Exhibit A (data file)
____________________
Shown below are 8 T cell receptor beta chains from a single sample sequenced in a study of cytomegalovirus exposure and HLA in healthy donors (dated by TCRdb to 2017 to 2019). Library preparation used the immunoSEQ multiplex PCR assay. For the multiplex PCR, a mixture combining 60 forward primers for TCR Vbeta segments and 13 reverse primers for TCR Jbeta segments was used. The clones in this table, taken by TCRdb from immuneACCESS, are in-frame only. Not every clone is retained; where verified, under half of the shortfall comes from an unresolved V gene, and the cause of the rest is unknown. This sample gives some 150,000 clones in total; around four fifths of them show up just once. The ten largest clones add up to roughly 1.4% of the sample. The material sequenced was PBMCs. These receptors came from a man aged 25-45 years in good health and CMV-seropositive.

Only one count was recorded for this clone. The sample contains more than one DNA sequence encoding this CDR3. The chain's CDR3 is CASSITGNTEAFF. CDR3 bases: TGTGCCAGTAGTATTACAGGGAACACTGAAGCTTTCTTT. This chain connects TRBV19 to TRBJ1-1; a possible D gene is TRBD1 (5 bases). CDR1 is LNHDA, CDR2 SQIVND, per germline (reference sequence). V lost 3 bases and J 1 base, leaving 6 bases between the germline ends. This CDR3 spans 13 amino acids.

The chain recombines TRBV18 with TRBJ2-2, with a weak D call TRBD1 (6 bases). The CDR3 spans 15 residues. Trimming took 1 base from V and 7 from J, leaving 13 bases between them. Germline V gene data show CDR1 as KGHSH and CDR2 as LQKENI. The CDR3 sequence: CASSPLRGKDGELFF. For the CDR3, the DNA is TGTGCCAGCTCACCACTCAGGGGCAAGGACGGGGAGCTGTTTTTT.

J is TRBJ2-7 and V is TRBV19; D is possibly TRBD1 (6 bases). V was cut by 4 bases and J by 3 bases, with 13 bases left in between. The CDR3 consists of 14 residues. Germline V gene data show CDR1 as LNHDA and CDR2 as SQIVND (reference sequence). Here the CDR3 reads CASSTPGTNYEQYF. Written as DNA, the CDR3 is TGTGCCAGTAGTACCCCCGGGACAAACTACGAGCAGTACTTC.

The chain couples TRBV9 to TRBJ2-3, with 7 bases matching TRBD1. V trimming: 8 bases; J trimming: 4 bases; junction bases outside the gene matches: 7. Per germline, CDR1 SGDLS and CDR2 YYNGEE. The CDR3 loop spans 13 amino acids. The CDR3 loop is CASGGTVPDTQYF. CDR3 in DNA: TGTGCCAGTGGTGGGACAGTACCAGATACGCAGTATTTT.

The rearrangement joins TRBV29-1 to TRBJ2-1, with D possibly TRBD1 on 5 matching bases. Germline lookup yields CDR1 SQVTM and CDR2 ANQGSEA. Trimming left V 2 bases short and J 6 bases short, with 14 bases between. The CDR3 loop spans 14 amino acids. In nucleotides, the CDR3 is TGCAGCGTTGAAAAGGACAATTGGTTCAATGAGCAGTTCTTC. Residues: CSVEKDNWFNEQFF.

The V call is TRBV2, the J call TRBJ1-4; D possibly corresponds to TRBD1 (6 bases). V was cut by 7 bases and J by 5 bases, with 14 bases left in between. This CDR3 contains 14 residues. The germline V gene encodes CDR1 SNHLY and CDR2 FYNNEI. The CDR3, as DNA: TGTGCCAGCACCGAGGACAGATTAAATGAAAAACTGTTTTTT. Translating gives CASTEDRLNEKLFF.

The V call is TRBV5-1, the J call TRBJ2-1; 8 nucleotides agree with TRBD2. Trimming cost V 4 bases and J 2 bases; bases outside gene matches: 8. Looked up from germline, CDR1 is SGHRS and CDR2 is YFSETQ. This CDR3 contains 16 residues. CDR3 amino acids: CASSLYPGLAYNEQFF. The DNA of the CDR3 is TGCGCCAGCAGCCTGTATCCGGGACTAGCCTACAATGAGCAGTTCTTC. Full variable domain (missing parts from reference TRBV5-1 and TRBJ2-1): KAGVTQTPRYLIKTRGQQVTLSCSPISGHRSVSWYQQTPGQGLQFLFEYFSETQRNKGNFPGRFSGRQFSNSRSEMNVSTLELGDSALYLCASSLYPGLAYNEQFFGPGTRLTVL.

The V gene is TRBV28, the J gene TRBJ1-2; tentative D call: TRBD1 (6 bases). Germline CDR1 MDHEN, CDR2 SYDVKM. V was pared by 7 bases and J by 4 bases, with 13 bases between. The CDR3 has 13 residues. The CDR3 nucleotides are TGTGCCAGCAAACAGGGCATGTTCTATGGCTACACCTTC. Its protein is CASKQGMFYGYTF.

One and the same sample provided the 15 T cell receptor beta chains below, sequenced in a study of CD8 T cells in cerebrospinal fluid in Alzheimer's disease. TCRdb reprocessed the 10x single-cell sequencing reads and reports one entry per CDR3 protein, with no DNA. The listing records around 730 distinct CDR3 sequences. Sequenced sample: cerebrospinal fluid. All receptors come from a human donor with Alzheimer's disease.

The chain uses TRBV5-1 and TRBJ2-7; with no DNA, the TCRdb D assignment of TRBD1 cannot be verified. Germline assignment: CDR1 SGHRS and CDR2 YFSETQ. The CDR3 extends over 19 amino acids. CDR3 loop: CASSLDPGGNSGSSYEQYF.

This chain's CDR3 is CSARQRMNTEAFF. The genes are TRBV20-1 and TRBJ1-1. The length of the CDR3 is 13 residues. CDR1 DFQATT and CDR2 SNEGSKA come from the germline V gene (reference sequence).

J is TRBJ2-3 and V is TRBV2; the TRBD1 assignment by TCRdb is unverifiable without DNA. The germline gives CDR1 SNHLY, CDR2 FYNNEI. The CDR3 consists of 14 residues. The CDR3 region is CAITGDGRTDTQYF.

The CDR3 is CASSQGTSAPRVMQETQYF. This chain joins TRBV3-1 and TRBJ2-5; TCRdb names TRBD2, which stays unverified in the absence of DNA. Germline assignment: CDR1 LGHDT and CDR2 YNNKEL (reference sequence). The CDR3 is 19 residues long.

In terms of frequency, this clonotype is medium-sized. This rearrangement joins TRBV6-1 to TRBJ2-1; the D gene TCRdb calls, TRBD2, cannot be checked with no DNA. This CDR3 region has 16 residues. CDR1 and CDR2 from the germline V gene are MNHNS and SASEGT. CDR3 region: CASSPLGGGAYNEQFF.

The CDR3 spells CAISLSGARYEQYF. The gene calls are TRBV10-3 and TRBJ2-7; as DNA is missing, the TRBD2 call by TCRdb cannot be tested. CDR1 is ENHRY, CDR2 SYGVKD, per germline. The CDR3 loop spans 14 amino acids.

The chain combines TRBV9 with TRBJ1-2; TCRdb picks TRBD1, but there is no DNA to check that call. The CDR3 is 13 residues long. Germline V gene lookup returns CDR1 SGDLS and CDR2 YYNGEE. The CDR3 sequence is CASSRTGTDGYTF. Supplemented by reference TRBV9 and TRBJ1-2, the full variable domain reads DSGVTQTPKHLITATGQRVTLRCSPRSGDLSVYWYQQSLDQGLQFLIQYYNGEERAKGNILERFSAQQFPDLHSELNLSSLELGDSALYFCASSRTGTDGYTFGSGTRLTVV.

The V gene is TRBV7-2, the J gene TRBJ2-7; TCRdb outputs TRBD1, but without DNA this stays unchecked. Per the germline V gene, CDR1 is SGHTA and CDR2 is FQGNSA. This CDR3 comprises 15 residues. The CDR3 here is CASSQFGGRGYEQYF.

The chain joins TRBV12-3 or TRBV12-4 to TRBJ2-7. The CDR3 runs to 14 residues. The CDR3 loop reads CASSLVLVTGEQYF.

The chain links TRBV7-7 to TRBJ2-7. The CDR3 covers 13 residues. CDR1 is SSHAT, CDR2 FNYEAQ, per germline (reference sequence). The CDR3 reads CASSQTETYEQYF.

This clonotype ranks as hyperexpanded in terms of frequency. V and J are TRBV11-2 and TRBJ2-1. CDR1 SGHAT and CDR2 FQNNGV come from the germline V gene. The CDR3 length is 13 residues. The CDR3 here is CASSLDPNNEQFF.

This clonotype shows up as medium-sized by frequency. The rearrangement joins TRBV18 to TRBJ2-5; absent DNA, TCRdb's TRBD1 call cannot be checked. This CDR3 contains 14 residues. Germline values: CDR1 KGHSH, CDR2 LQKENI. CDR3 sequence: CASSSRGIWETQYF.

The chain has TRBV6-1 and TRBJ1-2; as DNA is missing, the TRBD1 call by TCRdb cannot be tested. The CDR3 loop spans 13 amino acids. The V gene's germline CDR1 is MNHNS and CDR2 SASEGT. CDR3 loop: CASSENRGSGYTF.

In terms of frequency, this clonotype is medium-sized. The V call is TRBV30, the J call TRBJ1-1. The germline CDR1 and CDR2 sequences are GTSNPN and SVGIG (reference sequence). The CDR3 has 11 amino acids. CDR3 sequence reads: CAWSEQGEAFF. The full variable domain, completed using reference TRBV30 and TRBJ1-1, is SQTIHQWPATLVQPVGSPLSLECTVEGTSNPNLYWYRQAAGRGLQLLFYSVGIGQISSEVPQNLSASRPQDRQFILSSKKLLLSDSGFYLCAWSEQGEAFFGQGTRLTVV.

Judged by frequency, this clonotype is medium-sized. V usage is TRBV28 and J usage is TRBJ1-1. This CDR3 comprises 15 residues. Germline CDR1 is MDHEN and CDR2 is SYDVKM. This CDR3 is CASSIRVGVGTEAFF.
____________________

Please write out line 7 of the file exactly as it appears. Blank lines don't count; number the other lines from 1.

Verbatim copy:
The V call is TRBV2, the J call TRBJ1-4; D possibly corresponds to TRBD1 (6 bases). V was cut by 7 bases and J by 5 bases, with 14 bases left in between. This CDR3 contains 14 residues. The germline V gene encodes CDR1 SNHLY and CDR2 FYNNEI. The CDR3, as DNA: TGTGCCAGCACCGAGGACAGATTAAATGAAAAACTGTTTTTT. Translating gives CASTEDRLNEKLFF.